I observed a modern day parable while standing in line at a store yesterday. In front of me was a family that consisted of a mom, a dad, and a boy of about age 7. Standing behind me were a young boy and a woman I assumed to be his mother. With the sale taking place at the head of the line I had the opportunity to observe with pleasure both young boys and their parents.
The boy ahead tried on some sunglasses that were strategically placed to tempt the hands of grown-ups but could not have been better set for eye level had they measured from the center of this lad’s eyes to the counter top setting! Naturally he put a pair on, made a cute little face for his dad to see and then carefully placed them back in the bow-hold holes of the display rack. From time to time he glanced back towards me and had even more interest in what was happening with the boy and his mother who stood behind me.
The boy behind me, probably about 8 years of age, had a children’s Bible in his hands and as I looked back, he held it up towards his mom to show her what appeared to be a sticky tab on the binding. She bent down to look more closely then explained, “It looks like someone cut it when they were opening the box.” She had already spoken with him about going to the Christian store afterwards so she said, “Why don’t we leave this one here and get one for you at the Christian store instead? This binding is likely to fall apart.” They bent their heads together as they both fingered the binding more carefully as though trying to prove or disprove each to self and the other the truth of that statement. He said, “But I want this one. I looked so very hard to find this one.” She said, “We can probably find one like that there.” I turned away as he stood heavily first on one foot then the other while looking at her with pleading eyes but I knew he probably was continuing to vacillate between wanting to argue yet realizing she was being most reasonable.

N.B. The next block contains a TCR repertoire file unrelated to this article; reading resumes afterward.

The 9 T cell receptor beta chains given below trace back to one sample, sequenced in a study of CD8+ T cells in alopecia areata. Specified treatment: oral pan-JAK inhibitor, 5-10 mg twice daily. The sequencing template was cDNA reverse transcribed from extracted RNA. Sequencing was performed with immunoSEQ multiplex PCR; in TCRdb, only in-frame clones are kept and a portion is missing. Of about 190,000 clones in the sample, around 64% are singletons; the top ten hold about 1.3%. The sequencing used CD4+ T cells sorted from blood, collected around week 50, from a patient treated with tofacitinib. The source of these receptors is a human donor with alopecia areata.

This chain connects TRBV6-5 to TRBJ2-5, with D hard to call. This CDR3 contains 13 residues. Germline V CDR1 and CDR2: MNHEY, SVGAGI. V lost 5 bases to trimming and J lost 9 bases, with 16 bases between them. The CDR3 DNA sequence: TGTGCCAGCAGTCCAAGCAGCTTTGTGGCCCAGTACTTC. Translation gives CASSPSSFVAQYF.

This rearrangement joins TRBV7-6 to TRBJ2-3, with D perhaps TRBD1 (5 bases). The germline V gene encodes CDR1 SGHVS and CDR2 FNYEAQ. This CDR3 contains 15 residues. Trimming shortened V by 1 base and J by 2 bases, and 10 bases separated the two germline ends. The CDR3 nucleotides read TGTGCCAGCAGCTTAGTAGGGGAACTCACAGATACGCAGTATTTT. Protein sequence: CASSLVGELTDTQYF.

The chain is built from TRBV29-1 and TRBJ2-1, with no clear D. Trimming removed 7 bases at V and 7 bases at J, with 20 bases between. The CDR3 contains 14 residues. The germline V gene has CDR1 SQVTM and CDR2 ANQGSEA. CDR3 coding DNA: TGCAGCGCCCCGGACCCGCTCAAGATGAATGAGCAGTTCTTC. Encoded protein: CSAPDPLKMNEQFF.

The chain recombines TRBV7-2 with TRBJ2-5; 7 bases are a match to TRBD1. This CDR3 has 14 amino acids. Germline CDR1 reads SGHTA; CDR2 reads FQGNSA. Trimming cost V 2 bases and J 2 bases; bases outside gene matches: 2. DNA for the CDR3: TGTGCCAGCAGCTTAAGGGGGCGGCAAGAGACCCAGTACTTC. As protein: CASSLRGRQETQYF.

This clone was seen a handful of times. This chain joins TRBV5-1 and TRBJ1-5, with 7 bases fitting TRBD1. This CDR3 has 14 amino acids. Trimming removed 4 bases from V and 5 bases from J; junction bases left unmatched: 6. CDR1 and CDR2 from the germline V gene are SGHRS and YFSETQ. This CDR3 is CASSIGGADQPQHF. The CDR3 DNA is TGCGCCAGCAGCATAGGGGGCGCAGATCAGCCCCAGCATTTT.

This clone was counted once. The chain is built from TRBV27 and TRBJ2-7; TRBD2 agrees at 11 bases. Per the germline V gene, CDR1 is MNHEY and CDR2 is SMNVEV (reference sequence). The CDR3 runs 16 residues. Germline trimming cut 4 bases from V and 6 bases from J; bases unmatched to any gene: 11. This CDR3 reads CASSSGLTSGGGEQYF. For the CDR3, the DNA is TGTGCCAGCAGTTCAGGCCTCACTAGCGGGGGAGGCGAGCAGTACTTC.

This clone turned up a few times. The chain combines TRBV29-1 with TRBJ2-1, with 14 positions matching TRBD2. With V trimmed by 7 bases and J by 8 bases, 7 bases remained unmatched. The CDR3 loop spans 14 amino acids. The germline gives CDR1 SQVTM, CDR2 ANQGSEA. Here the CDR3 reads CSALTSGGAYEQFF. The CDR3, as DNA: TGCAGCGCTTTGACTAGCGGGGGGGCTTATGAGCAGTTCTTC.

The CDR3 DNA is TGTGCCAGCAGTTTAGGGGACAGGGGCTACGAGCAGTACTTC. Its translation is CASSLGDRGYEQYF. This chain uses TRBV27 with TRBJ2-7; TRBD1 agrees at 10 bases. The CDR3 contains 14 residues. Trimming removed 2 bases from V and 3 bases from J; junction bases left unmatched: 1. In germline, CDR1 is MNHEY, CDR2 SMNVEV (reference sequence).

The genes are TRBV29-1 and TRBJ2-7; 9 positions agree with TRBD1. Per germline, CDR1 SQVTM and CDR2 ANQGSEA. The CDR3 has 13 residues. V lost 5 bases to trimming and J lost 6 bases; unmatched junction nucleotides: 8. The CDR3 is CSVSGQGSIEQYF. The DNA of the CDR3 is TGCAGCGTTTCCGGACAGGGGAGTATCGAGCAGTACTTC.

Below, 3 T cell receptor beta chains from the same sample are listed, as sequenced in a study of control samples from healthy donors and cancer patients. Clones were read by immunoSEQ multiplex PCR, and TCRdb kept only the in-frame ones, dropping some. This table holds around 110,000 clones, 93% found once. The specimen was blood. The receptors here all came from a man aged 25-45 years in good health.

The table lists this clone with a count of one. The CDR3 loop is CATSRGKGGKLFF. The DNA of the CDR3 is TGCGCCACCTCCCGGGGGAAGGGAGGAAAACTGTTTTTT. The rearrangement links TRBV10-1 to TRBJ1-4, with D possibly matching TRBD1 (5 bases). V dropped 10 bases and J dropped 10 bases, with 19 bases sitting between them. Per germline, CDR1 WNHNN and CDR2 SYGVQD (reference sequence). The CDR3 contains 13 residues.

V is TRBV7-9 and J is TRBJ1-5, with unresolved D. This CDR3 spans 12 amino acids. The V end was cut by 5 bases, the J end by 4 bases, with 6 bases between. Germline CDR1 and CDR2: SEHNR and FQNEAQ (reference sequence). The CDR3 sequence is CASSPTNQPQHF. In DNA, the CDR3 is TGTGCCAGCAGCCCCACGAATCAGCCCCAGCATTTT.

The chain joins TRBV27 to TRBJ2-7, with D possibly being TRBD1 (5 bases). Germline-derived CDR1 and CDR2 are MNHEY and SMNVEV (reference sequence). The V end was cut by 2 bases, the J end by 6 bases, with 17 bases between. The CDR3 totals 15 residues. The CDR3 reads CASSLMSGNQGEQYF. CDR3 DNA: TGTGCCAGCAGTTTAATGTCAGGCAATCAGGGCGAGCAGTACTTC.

By this time my turn at the checkout had arrived so I made my purchases and once finished I looked back and saw that the Bible had been set aside along with the high hopes of ownership by the young boy. I hoped I could be an encouragement to both his mom and him so I commended him for his good attitude in listening to his mom about it and assured him that I knew she would help him find a good one. She softly said, “Thank you,” and we smiled as I added that I understood that it was hard to wait, adding that it was something I was still learning.
As I walked away my heart sang praises for the lessons her little boy was learning in growing up with a mother who lives a Christ-like love. It was obvious this boy had learned that he could trust her word: she said they’d go to the Christian store later…he knew they would. He had learned to listen to reason…she explained what probably had happened and why the Bible would likely fall apart. He knew it was true. He had learned that some things are worth waiting for, even though he really wanted it now and had carefully chosen it. When he is a grown man what he will realize is that his mom taught him a lot about God even while they stood in a line at the store some days. That particular little Bible won’t seem so important then but the lessons that came from God’s Word will last a lifetime.
2 Timothy 3:14-15 (Holman Christian Standard Bible):
“But as for you, continue in what you have learned and firmly believed, knowing those from whom you learned, and that from childhood you have known the sacred Scriptures, which are able to instruct you for salvation through faith in Christ Jesus.”
© Marilyn Sue (Libby) Moore 6-24-09
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